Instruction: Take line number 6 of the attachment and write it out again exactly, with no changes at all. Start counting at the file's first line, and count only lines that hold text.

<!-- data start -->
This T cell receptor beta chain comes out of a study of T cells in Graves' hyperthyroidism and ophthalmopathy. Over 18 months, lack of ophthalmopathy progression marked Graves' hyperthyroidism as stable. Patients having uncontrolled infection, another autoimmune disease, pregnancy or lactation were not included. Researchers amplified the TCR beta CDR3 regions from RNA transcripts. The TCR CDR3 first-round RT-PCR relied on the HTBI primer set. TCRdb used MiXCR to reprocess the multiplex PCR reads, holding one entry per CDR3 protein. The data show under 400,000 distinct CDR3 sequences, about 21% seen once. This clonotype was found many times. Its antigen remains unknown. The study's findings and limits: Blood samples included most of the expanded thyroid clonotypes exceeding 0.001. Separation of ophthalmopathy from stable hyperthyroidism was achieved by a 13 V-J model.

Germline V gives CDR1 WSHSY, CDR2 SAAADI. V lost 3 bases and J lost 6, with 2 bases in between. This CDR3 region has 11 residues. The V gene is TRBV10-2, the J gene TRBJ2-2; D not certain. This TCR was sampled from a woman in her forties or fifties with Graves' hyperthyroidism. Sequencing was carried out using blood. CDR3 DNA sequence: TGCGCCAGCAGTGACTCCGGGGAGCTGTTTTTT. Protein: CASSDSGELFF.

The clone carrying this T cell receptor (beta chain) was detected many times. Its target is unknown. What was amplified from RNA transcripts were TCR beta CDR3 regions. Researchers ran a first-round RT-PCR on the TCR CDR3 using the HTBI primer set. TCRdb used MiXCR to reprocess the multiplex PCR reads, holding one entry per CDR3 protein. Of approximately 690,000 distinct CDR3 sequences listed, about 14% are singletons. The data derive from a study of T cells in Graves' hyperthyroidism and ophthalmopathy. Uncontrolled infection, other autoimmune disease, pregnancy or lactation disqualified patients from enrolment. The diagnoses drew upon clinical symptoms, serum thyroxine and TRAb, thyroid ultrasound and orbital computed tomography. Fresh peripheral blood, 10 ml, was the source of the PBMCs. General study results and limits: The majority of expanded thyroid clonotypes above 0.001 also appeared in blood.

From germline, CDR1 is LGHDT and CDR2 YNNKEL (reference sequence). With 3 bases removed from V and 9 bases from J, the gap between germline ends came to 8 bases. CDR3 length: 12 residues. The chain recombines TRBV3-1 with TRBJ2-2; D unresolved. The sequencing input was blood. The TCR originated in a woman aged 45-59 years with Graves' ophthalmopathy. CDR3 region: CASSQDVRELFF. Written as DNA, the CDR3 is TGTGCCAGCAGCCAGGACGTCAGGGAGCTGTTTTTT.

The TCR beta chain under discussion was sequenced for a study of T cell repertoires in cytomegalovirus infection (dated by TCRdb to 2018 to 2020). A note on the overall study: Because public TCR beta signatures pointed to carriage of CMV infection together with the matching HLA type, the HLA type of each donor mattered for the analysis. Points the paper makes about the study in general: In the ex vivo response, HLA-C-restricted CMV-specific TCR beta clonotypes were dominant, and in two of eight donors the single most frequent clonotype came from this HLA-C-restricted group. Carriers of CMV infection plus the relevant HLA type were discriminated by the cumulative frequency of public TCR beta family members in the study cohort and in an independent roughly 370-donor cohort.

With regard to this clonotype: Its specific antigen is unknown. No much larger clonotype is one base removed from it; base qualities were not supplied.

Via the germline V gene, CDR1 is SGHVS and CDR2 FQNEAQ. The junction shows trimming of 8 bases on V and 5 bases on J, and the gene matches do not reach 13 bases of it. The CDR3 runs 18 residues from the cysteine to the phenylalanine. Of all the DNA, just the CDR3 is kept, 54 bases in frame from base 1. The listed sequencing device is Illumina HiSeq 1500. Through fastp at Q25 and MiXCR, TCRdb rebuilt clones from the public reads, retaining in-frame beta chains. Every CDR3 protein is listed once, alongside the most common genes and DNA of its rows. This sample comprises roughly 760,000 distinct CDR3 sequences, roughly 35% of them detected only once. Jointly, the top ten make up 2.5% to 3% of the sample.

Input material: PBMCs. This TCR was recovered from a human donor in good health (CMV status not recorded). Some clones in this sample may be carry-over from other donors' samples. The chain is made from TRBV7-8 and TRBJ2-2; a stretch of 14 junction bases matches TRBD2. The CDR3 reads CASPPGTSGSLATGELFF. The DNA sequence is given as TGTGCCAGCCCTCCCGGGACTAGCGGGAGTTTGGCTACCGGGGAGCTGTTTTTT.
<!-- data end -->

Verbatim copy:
With regard to this clonotype: Its specific antigen is unknown. No much larger clonotype is one base removed from it; base qualities were not supplied.